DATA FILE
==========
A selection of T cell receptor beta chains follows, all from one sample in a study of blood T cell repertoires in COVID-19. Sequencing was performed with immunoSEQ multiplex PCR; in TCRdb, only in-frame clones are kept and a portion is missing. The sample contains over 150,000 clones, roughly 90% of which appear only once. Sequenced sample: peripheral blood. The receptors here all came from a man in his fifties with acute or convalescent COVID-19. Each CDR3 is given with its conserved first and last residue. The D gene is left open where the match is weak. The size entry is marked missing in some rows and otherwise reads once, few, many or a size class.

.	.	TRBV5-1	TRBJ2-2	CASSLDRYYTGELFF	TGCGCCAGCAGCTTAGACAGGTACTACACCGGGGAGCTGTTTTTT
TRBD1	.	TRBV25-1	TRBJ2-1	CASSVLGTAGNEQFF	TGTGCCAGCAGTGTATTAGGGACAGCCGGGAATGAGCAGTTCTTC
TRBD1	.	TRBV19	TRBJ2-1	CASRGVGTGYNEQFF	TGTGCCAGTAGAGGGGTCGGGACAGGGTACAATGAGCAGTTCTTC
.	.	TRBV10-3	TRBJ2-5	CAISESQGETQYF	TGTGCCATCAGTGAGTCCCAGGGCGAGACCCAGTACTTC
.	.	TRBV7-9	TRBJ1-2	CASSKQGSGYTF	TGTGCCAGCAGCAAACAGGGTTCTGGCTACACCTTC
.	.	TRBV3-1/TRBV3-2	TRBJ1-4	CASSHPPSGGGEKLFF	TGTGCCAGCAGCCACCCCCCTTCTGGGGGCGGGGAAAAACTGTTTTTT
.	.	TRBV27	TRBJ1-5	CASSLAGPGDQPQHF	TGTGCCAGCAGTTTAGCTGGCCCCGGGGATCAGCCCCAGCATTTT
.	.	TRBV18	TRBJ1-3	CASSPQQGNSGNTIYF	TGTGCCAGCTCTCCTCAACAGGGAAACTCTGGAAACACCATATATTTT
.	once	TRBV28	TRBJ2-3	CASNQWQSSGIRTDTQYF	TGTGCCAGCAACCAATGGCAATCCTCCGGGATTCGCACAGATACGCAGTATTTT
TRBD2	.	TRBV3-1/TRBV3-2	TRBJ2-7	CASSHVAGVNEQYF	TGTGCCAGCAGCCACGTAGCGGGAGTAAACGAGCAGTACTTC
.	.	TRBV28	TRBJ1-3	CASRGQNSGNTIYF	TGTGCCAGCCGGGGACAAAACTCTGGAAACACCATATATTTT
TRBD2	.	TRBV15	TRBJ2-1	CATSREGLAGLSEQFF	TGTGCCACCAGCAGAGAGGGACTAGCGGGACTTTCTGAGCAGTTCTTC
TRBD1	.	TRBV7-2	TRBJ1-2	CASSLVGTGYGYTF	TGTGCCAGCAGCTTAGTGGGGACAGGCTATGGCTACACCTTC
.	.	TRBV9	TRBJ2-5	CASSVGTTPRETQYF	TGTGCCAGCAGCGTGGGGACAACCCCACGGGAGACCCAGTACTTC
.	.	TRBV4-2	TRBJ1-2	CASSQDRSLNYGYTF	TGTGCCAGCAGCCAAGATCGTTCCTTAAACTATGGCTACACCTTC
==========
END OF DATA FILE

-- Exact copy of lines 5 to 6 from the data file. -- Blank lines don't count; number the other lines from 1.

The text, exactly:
.	.	TRBV10-3	TRBJ2-5	CAISESQGETQYF	TGTGCCATCAGTGAGTCCCAGGGCGAGACCCAGTACTTC
.	.	TRBV7-9	TRBJ1-2	CASSKQGSGYTF	TGTGCCAGCAGCAAACAGGGTTCTGGCTACACCTTC